Why re-elect George Bush? An unabridged list of reasons
by Leon Satterfield
In the July issue of Spy magazine, there's a scurrilous list of 1,000 reasons not to vote for George Bush. Reason 5: "Harry Blackmun is 84 years old." Reason 428: "Asked if he wanted more coffee at a truck stop, he said, 'Just a splash.'" Reason 642: "The sooner he's gone, the less likely your kid's school will be named for him." And so forth.
The magazine admitted there must be reasons to vote for Bush; "we just couldn't think of any."
That didn't seem fair to me so I devoted the last month or so to the job of putting more elasticity into the president's post-convention bounceand I now report to you my complete list of reasons to vote for him:
1. He gave a $40 tip to a peanut vendor at a minor league baseball game last week; she said "I'd love to get it autographed, but I'm broke."
2. Ronald Reagan didn't like him. Thought he was a wimp, according to Lyn Nofziger, the Gipper's former aide.
That's it. My whole list of reasons to re-elect George Bush.
It might have been longer, but he blew his answer to the question a CNN reporter asked him earlier this month about a New York Post story concerning rumors of hanky-panky with an aide named Jennifer (with a J) Fitzgerald back in 1984. The story was based on a book that quoted a now-dead ambassadora Republican appointeesaying "It became clear to me that the Vice President and Jennifer Fitzgerald were romantically involved ."
Mr. Bush might have scored points by telling CNN that he had started the rumors himself to get bipartisan support from Democrats in Congress by appearing to emulate three of their party's most admired presidents, Jefferson, FDR, and JFK, all of whom are thought to have messed around a bit.
Or he might have done what Tom Gavin in the Denver Post suggested: smiled "a quirky little Clark Gable smile and thanked everyone for a very nice compliment indeed."
"Has there," Gavin asked, "ever been a political candidate more in need of a little rakishness, a little savoir faire, a little aura of mystery, intrigue, adventure?" It would counteract one of his big problems: "he looks like a Rotarian, headed for lunch."
Or he might even have done what Bob Kerrey, who's had experience with such questions, suggested: laugh it off and say he couldn't respond to a dead man.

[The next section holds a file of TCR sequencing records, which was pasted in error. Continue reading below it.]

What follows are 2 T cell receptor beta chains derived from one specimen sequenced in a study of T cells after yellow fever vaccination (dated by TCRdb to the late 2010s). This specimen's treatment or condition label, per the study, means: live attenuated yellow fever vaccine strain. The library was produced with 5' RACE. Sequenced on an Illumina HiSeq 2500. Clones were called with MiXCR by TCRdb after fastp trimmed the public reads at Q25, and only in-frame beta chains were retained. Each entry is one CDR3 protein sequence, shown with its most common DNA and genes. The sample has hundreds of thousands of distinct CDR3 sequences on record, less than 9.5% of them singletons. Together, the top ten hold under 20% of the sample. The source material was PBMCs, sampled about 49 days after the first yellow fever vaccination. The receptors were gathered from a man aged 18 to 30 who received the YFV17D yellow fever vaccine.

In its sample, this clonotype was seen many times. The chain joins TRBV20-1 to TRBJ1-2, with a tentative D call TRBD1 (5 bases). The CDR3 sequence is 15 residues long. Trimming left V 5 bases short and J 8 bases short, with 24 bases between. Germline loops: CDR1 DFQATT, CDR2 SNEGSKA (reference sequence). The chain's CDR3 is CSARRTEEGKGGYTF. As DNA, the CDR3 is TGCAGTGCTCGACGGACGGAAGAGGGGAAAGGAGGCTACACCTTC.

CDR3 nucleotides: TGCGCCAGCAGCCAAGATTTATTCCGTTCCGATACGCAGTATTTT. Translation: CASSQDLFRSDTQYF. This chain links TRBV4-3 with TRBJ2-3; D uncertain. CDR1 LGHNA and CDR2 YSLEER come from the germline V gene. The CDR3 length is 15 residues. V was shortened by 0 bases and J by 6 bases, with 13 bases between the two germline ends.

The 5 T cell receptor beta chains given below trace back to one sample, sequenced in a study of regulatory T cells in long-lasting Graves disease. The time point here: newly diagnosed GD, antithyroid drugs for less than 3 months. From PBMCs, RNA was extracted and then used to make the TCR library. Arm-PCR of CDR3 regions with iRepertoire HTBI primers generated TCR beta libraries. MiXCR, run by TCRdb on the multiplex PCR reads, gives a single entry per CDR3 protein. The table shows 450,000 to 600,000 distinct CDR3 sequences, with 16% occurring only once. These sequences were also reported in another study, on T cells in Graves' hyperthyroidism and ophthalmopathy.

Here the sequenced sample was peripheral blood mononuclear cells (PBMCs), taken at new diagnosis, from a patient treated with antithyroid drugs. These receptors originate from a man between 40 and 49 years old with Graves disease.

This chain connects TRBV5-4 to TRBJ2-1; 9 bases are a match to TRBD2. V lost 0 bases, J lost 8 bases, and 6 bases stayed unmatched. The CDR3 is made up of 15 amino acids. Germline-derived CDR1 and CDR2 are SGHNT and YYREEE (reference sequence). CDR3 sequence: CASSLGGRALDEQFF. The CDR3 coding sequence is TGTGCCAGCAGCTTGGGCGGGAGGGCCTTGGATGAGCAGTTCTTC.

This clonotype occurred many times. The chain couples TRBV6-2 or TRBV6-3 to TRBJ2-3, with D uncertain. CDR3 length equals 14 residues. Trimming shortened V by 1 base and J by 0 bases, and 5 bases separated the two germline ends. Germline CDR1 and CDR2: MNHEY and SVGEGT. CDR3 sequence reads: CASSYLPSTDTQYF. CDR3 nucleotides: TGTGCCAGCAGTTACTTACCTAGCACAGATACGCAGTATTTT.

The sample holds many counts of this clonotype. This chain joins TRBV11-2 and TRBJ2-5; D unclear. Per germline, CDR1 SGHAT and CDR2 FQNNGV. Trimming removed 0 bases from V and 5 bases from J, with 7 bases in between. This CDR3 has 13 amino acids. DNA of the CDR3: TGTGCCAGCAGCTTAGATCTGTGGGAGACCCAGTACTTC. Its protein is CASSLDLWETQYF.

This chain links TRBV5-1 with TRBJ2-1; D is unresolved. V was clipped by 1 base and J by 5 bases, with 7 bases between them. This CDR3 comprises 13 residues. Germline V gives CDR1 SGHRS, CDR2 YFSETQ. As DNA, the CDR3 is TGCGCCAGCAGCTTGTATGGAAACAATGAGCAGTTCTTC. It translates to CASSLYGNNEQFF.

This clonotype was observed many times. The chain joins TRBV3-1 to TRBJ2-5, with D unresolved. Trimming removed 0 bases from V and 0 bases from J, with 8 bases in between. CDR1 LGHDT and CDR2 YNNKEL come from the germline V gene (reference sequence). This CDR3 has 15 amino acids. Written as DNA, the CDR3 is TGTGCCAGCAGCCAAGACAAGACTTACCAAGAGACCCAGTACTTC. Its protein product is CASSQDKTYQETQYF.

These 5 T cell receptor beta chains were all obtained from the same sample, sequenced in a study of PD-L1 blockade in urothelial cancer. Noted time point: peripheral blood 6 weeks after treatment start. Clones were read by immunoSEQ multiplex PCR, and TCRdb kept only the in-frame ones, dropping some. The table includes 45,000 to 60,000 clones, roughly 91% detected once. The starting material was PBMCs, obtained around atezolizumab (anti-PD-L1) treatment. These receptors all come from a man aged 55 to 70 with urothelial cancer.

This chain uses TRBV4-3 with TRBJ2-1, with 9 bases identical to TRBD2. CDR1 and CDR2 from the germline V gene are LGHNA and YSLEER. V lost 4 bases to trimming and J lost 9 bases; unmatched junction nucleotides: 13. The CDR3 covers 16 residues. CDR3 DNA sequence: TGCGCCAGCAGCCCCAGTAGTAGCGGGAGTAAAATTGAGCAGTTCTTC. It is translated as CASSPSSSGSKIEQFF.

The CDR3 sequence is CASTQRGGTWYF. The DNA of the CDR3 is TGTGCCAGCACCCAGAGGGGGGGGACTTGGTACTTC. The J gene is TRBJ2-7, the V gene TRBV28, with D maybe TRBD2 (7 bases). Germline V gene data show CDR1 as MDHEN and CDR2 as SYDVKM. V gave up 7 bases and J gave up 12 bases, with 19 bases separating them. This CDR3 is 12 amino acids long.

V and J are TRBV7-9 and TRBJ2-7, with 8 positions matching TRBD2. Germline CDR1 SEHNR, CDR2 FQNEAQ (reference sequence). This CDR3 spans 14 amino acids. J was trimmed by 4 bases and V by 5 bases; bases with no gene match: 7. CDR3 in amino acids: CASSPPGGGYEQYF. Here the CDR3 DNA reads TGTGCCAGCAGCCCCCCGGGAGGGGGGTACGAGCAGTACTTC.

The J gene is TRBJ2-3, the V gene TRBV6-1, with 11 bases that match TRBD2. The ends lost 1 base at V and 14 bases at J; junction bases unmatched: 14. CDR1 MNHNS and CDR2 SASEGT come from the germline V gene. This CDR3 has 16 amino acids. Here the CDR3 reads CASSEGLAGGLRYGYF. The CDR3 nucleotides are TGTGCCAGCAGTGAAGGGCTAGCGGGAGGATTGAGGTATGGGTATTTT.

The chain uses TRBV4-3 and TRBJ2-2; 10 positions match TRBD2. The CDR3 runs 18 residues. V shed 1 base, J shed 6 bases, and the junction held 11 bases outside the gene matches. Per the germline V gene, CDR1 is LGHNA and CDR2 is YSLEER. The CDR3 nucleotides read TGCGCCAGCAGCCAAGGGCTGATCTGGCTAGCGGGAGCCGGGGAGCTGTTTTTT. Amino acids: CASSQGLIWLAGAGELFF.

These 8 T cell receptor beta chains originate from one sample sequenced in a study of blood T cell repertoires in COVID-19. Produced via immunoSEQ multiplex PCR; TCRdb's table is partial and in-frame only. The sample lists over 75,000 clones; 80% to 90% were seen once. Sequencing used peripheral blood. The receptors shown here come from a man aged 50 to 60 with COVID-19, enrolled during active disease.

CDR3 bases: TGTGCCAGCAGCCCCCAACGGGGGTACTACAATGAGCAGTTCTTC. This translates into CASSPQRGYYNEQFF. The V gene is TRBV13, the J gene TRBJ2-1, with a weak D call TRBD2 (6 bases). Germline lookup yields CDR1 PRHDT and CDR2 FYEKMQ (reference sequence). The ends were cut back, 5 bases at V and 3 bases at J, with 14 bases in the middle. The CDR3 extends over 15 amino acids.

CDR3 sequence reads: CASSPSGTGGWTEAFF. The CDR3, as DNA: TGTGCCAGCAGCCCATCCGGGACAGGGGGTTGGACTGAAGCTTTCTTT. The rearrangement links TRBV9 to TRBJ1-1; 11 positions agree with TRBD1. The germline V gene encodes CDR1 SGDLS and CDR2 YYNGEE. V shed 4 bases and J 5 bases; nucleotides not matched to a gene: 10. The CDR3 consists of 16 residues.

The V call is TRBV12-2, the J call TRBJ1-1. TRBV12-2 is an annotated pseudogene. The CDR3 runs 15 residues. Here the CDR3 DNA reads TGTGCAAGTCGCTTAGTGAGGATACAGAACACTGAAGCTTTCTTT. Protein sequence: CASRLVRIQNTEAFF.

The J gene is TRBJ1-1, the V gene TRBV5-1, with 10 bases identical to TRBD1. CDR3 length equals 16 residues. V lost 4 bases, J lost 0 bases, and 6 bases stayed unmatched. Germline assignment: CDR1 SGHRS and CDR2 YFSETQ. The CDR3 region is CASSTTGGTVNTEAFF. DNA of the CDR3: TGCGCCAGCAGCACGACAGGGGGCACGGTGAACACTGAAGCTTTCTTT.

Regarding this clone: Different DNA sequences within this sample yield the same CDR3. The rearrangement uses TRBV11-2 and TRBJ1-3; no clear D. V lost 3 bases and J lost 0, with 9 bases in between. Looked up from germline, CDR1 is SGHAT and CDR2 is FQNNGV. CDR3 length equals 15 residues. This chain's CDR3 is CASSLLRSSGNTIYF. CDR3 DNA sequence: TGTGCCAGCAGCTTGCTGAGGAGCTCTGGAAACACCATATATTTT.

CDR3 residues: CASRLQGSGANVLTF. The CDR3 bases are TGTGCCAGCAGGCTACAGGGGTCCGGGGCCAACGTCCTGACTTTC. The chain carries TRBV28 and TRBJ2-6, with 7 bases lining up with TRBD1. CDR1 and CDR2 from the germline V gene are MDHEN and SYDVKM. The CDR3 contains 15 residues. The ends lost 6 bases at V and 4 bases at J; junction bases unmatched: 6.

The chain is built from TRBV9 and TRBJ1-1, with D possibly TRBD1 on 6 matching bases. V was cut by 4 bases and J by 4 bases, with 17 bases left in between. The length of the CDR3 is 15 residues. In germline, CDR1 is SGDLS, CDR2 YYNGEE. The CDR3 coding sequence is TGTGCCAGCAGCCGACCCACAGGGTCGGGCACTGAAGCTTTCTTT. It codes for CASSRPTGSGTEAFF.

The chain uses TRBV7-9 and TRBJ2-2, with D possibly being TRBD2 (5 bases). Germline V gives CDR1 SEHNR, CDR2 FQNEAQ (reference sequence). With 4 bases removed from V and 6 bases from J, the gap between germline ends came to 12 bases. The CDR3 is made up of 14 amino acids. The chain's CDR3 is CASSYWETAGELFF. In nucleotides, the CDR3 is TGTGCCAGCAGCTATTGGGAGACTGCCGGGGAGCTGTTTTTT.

But George Bush didn't do any of those things. Instead, he got downright cranky, called the question "sleazy," said he was "outraged" and "disappointed" it got asked. And the CNN reporter who asked it, according to Marlin Fitzwater, "will never work around the White House again."
Not very Clark Gablish.
Still, it was a pretty indelicate question to put to a sitting president, especially while the First Lady was sitting beside him, and it might be possible to whip up some righteous indignation at the reporter's impudence.
But only if you didn't know the president's people have had such fun pinning the same rap on Bill Clinton since last spring when Gennifer (with a G) Flowers made her disclosure. Floyd Brown, the man who created the Willie Horton ads for Mr. Bush in 1988, tried pretty hard to link Clinton to a pregnant woman's suicide in 1977, according to CBS News last month. The dead woman's family wasn't having any of it, and they began taping Brown's phone calls. In one of them, Brown said if he could prove the connection, he'd have his lawyers tell Clinton "we want him out of the race because he's not morally qualified to be president."
CBS concluded that the scandal was "a nasty hoax."
Or you might share the president's indignation if you didn't know that a week before the CNN question, Mary Matalin, a deputy manager of the Bush campaign, said Clinton was spending "thousands of taxpayer dollars on private investigators to fend off 'bimbo eruptions.'" The president said she was getting into "a sleaze area" there, but he also called her "a very good bulldog" for his campaign.
And at the GOP convention last week, a Bush appointee, U.S. Treasurer Catalina Villalpando, called Clinton a "skirt chaser." She later apologized, but the last I heard she was still U.S. Treasurer just as Matalin is still the president's bulldog.
Since Mr. Bush is running on a platform that points to "the fine example of family values and family virtue as lived by the president and the first lady," you'd think he'd welcome the CNN question as an opportunity to talk up his marital fidelity. Instead he gets mad at the reporter who gives him the opening.
He's a hard man to figure, and he makes it tough for those of us trying to compile lists of reasons to vote for him.
Satterfield is a college professor and writes as a means of discovery.
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